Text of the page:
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Judge says it's fair for Xcel to charge customers for costs incurred during '21 winter storm

State regulators in Colorado still have to vote on the next step.

DENVER — Xcel Energy is significantly closer to getting permission to recover more than $500 million from customers because of increased energy use during a cold snap in mid-February 2021.

An administrative law judge ruled this week that Xcel could recover $221 million from electric customers and $287 million from gas customers. It's estimated that would be an 11% bill increase for residential gas customers and a 2% increase for electric.

Because of weather conditions at the time of that winter storm, multiple Colorado energy companies, including Xcel, purchased high-priced natural gas when it was upwards of 100 times the usual price. In a filing for investors last year, Xcel reported that it spent more than $600 million in extra electricity and natural gas fuel costs that February.

The judge determined that "inherently, this is a question about whether the utility prudently incurred the costs that it seeks to recover. Prudency for cost recovery cannot be determined based on the perfection of 20/20 hindsight. But, a hindsight review is appropriate to determine how to address similar issues moving forward."

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Per the decision documents, the cold temperatures across the country "elevated demand for heating and power coupled with disruptions in natural gas production due to freeze-offs and gas pipeline impacts."

The storm particularly brought attention to Texas, where the state power grid suffered a major failure at a time of record-low temperatures.

At the same time, Denver endured a 12-day stretch of below-freezing temperatures with a record-breaking low of -14 on Valentine's Day, and a near-record -16 the next morning. The town of Crook earned the dubious honor of scoring Colorado's lowest temperature that week: -33 degrees.

Many comments from the public suggested Xcel should have been more prepared for cold weather and its effect on the market, especially because extreme cold is not unusual in Colorado. Therefore, commenters said investors and the company should bear the costs rather than customers.

The judge determined natural gas planning is "not quite as straight-forward as comments imply," and Xcel typically does make efforts to store and buy gas in a reasonable way that satisfies the market.

Regarding this specific weather system, Xcel's company meteorologists did not anticipate the extreme temperatures to come when they made predictions in late January. Therefore, Xcel did not see the need to buy additional supply at that time.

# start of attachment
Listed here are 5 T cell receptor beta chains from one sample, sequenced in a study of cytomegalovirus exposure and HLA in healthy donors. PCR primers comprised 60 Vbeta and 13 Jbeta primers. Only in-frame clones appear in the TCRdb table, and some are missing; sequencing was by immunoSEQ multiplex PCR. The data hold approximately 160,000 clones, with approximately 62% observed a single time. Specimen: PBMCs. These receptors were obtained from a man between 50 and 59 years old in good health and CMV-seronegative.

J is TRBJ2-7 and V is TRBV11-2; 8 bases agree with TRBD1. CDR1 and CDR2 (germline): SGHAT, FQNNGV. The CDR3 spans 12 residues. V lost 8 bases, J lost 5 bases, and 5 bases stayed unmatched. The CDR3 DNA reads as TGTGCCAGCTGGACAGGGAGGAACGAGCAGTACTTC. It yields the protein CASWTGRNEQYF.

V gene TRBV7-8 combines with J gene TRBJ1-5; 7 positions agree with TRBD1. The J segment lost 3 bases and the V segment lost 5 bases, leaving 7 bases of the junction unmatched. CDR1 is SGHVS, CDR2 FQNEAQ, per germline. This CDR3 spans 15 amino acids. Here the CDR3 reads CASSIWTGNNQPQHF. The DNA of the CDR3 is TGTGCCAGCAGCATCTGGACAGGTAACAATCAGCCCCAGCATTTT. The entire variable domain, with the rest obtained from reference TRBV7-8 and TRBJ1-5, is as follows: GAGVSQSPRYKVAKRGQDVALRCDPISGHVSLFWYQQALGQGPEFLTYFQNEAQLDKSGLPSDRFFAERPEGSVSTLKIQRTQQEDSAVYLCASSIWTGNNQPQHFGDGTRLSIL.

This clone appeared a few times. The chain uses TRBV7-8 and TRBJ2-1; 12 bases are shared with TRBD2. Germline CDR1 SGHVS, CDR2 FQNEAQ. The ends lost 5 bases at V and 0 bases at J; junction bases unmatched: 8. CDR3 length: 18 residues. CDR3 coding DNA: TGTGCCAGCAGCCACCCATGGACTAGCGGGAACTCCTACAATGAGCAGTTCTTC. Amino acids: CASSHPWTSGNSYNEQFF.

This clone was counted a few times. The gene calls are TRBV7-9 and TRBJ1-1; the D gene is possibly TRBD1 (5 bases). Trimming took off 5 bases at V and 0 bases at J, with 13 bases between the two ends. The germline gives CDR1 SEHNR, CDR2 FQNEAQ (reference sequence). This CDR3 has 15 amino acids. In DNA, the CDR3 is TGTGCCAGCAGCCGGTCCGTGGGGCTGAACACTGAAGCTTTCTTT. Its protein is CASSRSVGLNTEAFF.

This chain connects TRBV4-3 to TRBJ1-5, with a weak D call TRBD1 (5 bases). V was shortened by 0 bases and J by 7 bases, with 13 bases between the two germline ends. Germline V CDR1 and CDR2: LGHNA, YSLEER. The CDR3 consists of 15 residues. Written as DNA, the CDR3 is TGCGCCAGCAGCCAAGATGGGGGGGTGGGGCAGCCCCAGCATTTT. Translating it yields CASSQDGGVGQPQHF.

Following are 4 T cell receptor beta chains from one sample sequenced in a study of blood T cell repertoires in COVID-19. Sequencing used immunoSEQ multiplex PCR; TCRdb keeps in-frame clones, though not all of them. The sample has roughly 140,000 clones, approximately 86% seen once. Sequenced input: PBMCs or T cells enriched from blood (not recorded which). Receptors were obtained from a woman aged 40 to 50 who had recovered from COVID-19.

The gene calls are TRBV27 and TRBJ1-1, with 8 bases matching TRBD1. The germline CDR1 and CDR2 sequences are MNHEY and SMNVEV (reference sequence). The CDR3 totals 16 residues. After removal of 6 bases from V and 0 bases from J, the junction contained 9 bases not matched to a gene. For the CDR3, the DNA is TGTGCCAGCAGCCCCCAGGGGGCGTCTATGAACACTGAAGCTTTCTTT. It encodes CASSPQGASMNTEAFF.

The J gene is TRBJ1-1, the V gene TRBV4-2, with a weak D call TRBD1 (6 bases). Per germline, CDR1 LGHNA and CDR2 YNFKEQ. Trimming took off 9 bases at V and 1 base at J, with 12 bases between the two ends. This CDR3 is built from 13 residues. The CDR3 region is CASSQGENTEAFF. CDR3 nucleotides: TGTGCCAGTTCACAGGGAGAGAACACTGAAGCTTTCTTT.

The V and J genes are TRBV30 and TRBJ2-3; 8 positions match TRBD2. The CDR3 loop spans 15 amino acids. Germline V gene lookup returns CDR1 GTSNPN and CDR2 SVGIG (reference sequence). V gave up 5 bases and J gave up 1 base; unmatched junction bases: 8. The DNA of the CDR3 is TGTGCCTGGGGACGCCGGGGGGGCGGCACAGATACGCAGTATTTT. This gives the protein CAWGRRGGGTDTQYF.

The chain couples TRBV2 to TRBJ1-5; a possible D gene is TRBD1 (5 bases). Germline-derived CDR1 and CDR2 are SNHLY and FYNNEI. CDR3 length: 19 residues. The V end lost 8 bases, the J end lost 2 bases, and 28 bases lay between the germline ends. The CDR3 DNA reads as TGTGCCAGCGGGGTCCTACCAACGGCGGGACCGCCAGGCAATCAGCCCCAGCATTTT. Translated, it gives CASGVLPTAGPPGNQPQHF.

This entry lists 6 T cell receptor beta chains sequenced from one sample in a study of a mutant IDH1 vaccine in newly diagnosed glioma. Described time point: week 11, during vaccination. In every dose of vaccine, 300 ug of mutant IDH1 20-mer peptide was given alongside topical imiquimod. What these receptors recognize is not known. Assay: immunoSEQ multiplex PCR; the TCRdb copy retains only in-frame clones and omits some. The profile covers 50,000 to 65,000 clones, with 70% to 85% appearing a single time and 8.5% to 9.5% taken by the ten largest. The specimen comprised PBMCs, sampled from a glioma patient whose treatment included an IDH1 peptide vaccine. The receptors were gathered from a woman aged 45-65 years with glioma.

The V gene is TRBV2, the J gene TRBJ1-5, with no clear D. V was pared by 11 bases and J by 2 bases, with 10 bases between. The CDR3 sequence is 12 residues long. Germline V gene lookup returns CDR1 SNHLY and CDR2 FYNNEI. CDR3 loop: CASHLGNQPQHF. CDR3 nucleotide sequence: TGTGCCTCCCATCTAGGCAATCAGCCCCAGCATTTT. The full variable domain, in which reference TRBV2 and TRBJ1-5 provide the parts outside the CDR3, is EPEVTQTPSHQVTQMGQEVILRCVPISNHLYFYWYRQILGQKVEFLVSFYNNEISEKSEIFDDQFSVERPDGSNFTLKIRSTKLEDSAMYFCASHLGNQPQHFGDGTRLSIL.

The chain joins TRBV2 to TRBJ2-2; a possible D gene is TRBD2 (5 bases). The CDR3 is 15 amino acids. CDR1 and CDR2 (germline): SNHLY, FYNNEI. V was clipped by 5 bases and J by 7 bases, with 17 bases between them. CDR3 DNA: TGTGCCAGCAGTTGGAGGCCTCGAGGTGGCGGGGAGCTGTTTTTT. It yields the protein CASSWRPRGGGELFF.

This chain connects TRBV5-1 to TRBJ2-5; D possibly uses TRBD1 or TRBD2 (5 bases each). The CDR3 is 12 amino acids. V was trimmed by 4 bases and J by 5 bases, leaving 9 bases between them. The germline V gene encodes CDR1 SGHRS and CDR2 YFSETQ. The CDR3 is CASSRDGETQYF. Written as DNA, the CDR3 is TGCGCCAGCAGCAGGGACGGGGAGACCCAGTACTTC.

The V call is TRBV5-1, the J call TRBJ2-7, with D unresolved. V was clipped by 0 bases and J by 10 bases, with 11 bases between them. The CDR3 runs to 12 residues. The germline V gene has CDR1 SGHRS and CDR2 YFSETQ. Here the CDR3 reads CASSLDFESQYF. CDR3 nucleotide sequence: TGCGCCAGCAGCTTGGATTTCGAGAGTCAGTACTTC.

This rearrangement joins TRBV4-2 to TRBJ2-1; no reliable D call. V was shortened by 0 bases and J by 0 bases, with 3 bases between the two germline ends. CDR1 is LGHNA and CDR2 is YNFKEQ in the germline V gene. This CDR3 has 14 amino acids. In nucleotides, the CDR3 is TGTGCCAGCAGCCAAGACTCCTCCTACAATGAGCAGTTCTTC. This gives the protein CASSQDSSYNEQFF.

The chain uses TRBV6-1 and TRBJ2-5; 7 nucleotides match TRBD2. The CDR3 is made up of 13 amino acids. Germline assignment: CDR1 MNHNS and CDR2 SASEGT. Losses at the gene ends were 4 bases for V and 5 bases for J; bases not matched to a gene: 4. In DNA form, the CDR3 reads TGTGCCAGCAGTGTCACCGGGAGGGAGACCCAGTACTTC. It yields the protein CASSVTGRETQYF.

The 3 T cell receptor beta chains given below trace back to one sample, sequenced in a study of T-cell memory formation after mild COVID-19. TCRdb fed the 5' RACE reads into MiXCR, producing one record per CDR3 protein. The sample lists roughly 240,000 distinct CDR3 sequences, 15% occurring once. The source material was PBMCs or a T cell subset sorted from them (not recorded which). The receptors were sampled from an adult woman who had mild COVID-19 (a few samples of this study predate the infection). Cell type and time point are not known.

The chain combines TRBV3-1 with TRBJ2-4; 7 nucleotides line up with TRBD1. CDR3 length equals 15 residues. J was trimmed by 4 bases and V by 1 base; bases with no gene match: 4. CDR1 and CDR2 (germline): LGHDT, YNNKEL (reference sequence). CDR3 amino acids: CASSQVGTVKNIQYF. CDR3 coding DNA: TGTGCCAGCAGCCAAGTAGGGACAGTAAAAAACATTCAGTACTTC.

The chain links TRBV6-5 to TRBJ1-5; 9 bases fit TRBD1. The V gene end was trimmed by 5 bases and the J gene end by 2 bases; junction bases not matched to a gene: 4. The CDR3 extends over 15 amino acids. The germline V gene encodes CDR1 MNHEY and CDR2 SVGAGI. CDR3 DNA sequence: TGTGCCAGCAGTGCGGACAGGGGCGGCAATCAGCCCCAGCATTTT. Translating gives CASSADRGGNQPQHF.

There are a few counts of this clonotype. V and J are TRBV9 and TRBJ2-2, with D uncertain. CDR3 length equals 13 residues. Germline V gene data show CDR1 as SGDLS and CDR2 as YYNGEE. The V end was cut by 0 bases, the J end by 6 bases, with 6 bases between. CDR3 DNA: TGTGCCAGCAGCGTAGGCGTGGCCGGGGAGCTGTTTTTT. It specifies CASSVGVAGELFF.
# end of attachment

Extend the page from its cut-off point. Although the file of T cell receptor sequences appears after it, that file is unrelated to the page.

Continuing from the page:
As the storm got closer, forecasts changed and the price of gas surged.

Xcel had to decide on a purchase for supply for the next four days on Feb. 12, 2021, because of the upcoming Presidents Day weekend, and the company had to pay the going rate.

The judge said the company "failed to act prudently when it did not issue conservation messaging." Ultimately, however, the judge determined Xcel did not act perfectly ahead of the cold snap but, overall, did act prudently given the information the company had at the time.

"While it would be ideal for customers not to pay for the gas commodity market’s unreasonable gas prices, that is not the regulatory framework under which Colorado utilities operate," the decision also said.

The Public Utilities Commission (PUC), the group of state regulators in Colorado, will next have to vote on a decision.

Friday, Colorado Gov. Jared Polis (D) slammed the judge's decision.

"I am disappointed that utility providers are able to balance their financial loss on the backs of consumers, when extra costs could have been avoided by better early warning systems for consumers to voluntarily reduce energy usage. This ruling acknowledges that Xcel did not properly prepare or warn Coloradans ahead of the storm, yet consumers are now literally forced to pay the price. This is another example of why it is so important that we continue to move away from natural gas to avoid these types of unpredictable price spikes in the future, and I urge the PUC to establish specific actions to take regarding voluntary usage reductions prior to imposition of any extraordinary fees for future events. Colorado consumers fared better than Texas consumers from the events in February 2021, but it really is unfair that Coloradans are paying any price. We are taking bold steps to help Colorado consumers and avoid any future surcharges like this by investing in wind and solar energy, and helping Coloradans move to use of high efficiency electric heat pumps for heating their homes, so that Coloradans are not beholden to the unpredictable price spikes of a globally traded commodity."

A bill requiring utility companies to notify customers when severe weather could impact energy bills died in the state legislature in April.

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